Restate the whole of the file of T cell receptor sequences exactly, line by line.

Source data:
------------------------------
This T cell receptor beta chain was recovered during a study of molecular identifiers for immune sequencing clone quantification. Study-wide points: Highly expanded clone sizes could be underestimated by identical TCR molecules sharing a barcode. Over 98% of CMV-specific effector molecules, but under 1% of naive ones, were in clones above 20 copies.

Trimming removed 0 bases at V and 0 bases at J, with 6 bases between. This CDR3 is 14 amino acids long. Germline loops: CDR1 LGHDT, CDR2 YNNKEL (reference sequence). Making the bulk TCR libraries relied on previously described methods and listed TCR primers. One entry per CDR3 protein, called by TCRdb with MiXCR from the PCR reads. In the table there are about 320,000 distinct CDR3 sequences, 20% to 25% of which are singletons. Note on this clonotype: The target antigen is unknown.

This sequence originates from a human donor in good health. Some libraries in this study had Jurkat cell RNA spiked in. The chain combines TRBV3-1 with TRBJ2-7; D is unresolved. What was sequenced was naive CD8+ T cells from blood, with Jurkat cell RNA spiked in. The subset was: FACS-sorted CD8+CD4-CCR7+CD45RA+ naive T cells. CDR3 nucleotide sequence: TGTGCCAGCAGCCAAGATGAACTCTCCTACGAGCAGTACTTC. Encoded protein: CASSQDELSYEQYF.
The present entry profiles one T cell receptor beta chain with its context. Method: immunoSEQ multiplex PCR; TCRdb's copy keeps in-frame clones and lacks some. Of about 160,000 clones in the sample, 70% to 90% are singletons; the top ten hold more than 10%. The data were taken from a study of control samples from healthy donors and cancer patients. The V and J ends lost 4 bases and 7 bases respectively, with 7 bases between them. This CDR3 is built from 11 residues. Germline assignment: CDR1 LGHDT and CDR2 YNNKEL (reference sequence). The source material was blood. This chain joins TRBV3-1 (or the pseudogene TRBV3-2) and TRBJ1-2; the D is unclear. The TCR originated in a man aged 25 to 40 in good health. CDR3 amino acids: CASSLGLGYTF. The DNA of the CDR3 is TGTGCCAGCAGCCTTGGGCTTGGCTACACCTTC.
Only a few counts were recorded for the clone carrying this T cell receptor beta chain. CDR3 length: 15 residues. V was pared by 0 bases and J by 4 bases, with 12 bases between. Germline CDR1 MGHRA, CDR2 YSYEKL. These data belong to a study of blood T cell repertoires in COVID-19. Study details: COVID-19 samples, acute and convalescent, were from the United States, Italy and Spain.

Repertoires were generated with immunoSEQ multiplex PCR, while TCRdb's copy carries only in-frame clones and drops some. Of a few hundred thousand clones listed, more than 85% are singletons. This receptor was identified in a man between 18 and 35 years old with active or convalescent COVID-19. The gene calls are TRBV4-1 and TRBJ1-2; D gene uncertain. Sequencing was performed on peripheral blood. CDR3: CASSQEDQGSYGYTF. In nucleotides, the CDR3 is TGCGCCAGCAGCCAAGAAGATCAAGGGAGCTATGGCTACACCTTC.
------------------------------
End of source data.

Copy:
This T cell receptor beta chain was recovered during a study of molecular identifiers for immune sequencing clone quantification. Study-wide points: Highly expanded clone sizes could be underestimated by identical TCR molecules sharing a barcode. Over 98% of CMV-specific effector molecules, but under 1% of naive ones, were in clones above 20 copies.

Trimming removed 0 bases at V and 0 bases at J, with 6 bases between. This CDR3 is 14 amino acids long. Germline loops: CDR1 LGHDT, CDR2 YNNKEL (reference sequence). Making the bulk TCR libraries relied on previously described methods and listed TCR primers. One entry per CDR3 protein, called by TCRdb with MiXCR from the PCR reads. In the table there are about 320,000 distinct CDR3 sequences, 20% to 25% of which are singletons. Note on this clonotype: The target antigen is unknown.

This sequence originates from a human donor in good health. Some libraries in this study had Jurkat cell RNA spiked in. The chain combines TRBV3-1 with TRBJ2-7; D is unresolved. What was sequenced was naive CD8+ T cells from blood, with Jurkat cell RNA spiked in. The subset was: FACS-sorted CD8+CD4-CCR7+CD45RA+ naive T cells. CDR3 nucleotide sequence: TGTGCCAGCAGCCAAGATGAACTCTCCTACGAGCAGTACTTC. Encoded protein: CASSQDELSYEQYF.
The present entry profiles one T cell receptor beta chain with its context. Method: immunoSEQ multiplex PCR; TCRdb's copy keeps in-frame clones and lacks some. Of about 160,000 clones in the sample, 70% to 90% are singletons; the top ten hold more than 10%. The data were taken from a study of control samples from healthy donors and cancer patients. The V and J ends lost 4 bases and 7 bases respectively, with 7 bases between them. This CDR3 is built from 11 residues. Germline assignment: CDR1 LGHDT and CDR2 YNNKEL (reference sequence). The source material was blood. This chain joins TRBV3-1 (or the pseudogene TRBV3-2) and TRBJ1-2; the D is unclear. The TCR originated in a man aged 25 to 40 in good health. CDR3 amino acids: CASSLGLGYTF. The DNA of the CDR3 is TGTGCCAGCAGCCTTGGGCTTGGCTACACCTTC.
Only a few counts were recorded for the clone carrying this T cell receptor beta chain. CDR3 length: 15 residues. V was pared by 0 bases and J by 4 bases, with 12 bases between. Germline CDR1 MGHRA, CDR2 YSYEKL. These data belong to a study of blood T cell repertoires in COVID-19. Study details: COVID-19 samples, acute and convalescent, were from the United States, Italy and Spain.

Repertoires were generated with immunoSEQ multiplex PCR, while TCRdb's copy carries only in-frame clones and drops some. Of a few hundred thousand clones listed, more than 85% are singletons. This receptor was identified in a man between 18 and 35 years old with active or convalescent COVID-19. The gene calls are TRBV4-1 and TRBJ1-2; D gene uncertain. Sequencing was performed on peripheral blood. CDR3: CASSQEDQGSYGYTF. In nucleotides, the CDR3 is TGCGCCAGCAGCCAAGAAGATCAAGGGAGCTATGGCTACACCTTC.